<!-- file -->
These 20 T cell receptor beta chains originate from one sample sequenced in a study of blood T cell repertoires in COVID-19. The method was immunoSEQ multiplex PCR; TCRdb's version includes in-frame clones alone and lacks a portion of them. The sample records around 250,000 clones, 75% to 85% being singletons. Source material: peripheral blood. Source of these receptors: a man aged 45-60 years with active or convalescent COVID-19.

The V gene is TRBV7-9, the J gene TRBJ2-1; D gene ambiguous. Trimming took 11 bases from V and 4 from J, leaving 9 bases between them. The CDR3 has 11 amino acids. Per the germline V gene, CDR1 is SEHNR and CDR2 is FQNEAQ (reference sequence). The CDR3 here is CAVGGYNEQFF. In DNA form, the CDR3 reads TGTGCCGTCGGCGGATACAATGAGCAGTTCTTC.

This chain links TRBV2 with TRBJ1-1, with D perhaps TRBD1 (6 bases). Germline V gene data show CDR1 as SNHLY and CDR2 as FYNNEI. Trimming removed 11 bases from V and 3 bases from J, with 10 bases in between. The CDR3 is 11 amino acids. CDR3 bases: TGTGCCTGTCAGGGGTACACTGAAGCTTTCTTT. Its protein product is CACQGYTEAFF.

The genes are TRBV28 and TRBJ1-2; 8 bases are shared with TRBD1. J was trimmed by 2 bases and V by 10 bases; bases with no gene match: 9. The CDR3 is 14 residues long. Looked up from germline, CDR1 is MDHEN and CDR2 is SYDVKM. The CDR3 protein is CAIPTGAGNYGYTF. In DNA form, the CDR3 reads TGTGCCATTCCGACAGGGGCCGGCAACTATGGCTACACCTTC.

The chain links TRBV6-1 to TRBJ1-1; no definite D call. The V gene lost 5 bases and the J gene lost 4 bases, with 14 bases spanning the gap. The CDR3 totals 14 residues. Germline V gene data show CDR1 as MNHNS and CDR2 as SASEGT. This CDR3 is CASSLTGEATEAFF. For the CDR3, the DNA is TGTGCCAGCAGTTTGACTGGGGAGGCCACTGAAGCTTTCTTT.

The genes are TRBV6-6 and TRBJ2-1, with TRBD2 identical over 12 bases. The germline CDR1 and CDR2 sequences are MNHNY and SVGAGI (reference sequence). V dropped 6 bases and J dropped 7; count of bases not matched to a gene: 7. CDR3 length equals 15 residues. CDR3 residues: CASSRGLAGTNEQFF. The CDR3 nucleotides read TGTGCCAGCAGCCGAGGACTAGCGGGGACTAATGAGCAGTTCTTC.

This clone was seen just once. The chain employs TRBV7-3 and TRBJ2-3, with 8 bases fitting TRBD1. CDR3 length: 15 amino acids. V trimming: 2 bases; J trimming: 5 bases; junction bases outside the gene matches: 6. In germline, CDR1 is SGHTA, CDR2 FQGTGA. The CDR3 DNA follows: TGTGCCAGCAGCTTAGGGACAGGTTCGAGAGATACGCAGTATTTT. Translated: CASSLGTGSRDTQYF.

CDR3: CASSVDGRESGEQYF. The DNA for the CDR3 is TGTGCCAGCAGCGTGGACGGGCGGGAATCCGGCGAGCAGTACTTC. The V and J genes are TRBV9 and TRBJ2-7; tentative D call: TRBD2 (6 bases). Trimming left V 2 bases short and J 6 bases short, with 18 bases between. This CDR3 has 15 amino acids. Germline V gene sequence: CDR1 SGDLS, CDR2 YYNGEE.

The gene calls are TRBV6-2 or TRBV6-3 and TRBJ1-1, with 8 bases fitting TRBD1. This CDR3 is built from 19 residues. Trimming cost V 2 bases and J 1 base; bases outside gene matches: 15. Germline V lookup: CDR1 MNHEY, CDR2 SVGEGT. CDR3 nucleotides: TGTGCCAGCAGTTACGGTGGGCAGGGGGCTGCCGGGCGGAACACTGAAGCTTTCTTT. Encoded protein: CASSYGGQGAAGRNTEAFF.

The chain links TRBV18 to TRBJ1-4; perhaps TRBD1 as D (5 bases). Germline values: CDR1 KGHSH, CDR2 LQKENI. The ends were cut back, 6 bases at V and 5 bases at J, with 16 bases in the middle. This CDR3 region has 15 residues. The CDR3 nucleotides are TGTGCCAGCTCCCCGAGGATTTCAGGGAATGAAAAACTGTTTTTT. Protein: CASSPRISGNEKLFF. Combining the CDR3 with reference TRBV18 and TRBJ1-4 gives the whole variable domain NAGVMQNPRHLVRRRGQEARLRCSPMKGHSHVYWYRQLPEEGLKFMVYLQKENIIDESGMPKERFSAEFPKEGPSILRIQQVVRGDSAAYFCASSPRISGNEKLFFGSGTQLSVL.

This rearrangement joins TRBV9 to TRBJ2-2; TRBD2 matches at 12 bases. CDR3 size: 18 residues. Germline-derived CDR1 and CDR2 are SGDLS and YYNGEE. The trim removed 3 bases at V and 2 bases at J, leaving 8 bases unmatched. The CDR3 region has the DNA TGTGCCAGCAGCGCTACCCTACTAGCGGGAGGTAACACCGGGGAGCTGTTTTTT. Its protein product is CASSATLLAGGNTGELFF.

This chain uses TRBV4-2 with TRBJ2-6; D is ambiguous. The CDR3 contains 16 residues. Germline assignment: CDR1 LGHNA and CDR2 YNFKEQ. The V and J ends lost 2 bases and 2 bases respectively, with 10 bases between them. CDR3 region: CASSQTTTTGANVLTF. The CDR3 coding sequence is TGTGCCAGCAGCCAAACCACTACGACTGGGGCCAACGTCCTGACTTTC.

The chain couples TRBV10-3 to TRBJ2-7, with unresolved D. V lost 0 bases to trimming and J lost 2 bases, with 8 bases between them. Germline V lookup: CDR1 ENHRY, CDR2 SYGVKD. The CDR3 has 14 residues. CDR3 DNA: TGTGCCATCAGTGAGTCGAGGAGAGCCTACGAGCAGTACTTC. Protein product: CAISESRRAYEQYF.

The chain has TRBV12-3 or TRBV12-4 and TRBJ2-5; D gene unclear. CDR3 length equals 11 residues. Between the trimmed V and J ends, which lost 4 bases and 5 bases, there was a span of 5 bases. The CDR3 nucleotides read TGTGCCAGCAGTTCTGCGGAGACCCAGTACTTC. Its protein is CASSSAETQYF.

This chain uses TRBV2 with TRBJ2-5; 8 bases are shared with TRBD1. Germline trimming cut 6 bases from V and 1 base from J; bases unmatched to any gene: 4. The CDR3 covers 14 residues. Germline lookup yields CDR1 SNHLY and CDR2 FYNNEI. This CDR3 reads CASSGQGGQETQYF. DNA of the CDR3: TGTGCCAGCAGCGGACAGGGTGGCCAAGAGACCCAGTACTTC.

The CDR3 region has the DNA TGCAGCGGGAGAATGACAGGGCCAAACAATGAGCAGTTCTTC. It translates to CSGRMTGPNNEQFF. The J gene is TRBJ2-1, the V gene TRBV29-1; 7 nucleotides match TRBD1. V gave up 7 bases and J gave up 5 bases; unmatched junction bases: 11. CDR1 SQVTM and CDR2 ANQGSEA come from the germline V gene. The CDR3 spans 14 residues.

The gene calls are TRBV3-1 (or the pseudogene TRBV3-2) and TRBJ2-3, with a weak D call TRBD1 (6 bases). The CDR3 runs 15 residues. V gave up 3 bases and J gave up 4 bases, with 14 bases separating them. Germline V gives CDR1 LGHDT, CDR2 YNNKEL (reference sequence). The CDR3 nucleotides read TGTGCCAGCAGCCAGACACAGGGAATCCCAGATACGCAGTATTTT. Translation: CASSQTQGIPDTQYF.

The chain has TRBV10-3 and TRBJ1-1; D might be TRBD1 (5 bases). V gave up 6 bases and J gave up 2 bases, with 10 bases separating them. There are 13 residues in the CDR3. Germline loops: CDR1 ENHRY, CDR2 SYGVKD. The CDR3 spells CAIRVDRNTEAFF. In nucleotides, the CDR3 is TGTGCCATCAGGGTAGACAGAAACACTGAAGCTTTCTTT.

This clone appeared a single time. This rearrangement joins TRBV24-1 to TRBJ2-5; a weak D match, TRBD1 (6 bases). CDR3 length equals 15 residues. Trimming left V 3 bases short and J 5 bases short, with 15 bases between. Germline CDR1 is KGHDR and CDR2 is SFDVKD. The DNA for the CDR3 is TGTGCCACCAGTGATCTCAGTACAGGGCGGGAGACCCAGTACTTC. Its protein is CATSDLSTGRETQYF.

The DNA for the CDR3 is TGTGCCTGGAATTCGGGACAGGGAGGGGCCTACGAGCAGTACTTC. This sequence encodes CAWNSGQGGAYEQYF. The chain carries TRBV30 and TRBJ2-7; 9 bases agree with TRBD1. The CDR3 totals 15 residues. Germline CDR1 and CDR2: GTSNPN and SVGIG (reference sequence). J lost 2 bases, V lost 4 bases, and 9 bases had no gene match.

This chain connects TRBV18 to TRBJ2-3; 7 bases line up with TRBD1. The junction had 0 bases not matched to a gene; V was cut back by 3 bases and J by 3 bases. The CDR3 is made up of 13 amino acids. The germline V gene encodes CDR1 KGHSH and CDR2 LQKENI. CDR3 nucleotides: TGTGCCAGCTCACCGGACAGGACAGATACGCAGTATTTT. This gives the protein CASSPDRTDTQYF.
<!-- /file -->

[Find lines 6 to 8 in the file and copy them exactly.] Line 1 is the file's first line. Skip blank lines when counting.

The genes are TRBV6-6 and TRBJ2-1, with TRBD2 identical over 12 bases. The germline CDR1 and CDR2 sequences are MNHNY and SVGAGI (reference sequence). V dropped 6 bases and J dropped 7; count of bases not matched to a gene: 7. CDR3 length equals 15 residues. CDR3 residues: CASSRGLAGTNEQFF. The CDR3 nucleotides read TGTGCCAGCAGCCGAGGACTAGCGGGGACTAATGAGCAGTTCTTC.

This clone was seen just once. The chain employs TRBV7-3 and TRBJ2-3, with 8 bases fitting TRBD1. CDR3 length: 15 amino acids. V trimming: 2 bases; J trimming: 5 bases; junction bases outside the gene matches: 6. In germline, CDR1 is SGHTA, CDR2 FQGTGA. The CDR3 DNA follows: TGTGCCAGCAGCTTAGGGACAGGTTCGAGAGATACGCAGTATTTT. Translated: CASSLGTGSRDTQYF.

CDR3: CASSVDGRESGEQYF. The DNA for the CDR3 is TGTGCCAGCAGCGTGGACGGGCGGGAATCCGGCGAGCAGTACTTC. The V and J genes are TRBV9 and TRBJ2-7; tentative D call: TRBD2 (6 bases). Trimming left V 2 bases short and J 6 bases short, with 18 bases between. This CDR3 has 15 amino acids. Germline V gene sequence: CDR1 SGDLS, CDR2 YYNGEE.